'Whereas provision is made by Articles 278, 291, 295 and 306 of the Constitution of India for certain matters to be governed by agreements between the Government of India and the Government of a State specified in Part B of the First Schedule to the Constitution.........
Now, therefore, the President of India and the Rajpramukh of Rajasthan have entered into the following agreement, namely :-
The recommendations of the Indian States Fiance Enquiry Committee, 1948-49 (hereafter referred to as the Committee) contained in Part I of its Report read with Chapters I, II and III of Part II of its Report in so far as they apply to the State of Rajasthan (hereafter referred to as the State) together with the recommendations contained in Chapter VIII of Part II of the Report, are accepted by the Parties hereto, subject to the following modifications, namely,...........'
9. The modification are not material to this case. The agreement thus incorporates as terms of the agreement the report of the Committee, the relevant portion of which is in these terms :-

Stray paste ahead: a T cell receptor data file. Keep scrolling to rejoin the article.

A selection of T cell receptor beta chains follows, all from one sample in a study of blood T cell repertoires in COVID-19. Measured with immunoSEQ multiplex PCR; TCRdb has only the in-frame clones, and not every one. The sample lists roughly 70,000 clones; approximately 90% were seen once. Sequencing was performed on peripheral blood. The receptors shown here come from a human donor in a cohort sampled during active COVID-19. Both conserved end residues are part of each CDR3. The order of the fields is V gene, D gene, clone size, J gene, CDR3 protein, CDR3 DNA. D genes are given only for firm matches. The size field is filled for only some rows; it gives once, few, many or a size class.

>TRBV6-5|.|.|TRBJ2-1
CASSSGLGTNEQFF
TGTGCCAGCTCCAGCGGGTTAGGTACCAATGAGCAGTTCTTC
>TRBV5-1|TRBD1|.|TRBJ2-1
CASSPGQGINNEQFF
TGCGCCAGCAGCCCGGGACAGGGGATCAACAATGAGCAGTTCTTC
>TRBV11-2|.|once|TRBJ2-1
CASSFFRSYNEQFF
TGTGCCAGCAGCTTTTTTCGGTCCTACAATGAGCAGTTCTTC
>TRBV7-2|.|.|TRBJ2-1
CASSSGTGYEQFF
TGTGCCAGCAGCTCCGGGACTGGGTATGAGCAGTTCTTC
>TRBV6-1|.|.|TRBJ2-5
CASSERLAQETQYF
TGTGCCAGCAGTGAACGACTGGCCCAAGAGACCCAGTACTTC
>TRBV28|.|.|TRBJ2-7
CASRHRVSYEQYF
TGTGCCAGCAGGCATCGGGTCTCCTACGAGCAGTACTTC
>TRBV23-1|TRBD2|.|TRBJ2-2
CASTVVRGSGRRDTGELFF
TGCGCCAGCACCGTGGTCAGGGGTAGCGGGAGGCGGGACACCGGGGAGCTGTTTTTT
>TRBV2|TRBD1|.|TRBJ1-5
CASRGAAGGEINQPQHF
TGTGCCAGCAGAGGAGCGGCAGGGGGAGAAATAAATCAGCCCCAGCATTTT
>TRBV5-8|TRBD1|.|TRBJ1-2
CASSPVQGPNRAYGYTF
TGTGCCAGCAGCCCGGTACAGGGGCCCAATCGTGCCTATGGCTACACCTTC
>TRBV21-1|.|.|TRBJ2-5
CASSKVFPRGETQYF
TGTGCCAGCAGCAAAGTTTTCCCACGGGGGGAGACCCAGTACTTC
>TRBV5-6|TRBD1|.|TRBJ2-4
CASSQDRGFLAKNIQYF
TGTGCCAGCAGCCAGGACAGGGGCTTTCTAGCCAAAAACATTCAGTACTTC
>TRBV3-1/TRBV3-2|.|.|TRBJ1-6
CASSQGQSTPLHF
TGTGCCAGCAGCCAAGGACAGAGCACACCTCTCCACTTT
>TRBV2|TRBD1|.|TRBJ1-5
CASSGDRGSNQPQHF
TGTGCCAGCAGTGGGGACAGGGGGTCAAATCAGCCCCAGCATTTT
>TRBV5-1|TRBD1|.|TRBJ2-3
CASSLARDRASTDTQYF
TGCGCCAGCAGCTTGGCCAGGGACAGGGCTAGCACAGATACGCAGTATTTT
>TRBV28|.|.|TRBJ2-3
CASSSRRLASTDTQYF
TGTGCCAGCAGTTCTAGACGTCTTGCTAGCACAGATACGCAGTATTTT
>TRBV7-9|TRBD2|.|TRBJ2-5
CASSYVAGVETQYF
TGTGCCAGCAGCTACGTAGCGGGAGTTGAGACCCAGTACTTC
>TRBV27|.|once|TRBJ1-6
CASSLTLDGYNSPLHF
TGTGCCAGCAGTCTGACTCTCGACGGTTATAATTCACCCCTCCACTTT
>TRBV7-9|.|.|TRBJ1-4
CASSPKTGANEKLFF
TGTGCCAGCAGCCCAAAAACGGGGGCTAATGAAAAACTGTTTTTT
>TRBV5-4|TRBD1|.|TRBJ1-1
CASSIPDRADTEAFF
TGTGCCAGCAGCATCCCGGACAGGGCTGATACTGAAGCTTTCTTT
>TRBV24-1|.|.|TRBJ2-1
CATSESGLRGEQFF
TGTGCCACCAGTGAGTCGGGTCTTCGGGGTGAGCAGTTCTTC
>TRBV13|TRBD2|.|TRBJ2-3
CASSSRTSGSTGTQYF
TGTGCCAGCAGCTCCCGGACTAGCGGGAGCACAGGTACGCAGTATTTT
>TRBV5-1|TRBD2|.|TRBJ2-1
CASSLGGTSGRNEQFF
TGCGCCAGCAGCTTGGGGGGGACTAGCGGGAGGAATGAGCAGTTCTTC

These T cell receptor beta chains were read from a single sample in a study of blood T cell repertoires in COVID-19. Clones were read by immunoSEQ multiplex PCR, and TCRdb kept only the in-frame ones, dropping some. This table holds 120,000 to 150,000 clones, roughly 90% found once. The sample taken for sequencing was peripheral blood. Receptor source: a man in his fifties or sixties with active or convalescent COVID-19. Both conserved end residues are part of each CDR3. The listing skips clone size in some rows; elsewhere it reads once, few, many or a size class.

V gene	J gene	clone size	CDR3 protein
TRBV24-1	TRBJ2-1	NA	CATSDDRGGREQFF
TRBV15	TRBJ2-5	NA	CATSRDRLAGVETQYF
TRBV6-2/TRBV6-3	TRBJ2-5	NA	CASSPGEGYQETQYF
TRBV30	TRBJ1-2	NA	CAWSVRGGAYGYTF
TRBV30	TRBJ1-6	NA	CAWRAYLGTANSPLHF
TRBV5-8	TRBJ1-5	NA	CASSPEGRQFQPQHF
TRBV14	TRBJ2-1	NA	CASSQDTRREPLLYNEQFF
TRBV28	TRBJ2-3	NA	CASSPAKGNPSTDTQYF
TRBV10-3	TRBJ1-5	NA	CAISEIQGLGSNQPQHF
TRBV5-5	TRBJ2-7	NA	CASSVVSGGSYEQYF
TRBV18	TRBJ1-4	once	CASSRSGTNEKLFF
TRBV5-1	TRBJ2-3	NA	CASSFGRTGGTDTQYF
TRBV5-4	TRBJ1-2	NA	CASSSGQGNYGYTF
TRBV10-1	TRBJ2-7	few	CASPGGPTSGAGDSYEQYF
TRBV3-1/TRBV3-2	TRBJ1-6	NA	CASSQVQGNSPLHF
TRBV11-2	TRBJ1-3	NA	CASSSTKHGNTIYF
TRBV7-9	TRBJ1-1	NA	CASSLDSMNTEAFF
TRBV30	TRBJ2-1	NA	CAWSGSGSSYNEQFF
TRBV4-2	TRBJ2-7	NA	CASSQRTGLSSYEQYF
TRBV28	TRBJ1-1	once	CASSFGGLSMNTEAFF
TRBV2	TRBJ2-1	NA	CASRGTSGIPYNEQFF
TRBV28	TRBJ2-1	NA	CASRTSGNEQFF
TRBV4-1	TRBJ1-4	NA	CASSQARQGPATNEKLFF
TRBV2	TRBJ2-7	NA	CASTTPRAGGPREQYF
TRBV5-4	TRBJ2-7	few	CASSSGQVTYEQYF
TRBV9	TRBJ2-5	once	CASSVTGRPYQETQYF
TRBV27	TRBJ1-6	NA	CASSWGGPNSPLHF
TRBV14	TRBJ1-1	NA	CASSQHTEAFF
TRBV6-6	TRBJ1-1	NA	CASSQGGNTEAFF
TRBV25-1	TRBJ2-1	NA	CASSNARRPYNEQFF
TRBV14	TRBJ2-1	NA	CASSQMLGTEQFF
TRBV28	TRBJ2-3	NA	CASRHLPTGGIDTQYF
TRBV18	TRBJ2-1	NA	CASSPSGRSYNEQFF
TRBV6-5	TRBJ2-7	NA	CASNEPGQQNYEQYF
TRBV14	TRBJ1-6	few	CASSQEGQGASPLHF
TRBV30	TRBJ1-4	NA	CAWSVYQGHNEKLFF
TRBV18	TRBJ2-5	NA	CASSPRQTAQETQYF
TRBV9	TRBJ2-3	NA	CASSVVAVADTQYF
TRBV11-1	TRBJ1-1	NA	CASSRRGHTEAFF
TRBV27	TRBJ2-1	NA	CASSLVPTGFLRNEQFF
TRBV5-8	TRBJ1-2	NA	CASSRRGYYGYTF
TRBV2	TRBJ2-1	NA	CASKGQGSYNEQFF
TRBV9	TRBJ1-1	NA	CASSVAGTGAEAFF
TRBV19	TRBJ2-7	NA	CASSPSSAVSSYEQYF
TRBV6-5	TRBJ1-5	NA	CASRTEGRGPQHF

'With effect from the prescribed date, the center will take over all 'federal' sources of Revenue and all 'federal' items of expenditure in State together with the administration of the Departments concerned. The center must also take over all current outstandings (including pending assessments, refunds, and arrears), liabilities, claims, etc., and all productive and unproductive capital assets connected with these Departments.'
10. It is common ground that 'federal sources of revenue' include the duty of excise in question. It is also clear that all outstanding dues from assessees including pending assessments and arrears have been by the terms of the agreement made over to the center. This agreement, as the preamble itself indicates, has been made in accordance with the provisions of Arts. 278 and 295 of the Constitution. The relevant portions of Art. 278 are as under :-
'278. (1) Notwithstanding anything in this Constitution, the Government of India may, subject to the provisions of clause (2), enter into an agreement with the Government of a State specified in Part B of the First Schedule with respect to -
(a) the levy and collection of any tax or duty leviable by the Government of India in such State and for the distribution of the proceeds thereof otherwise than in accordance with the provisions of this Chapter;.......
and, when an agreement is so entered into, the provisions of this Chapter shall in relation to such State have effect subject to the terms of such agreement.'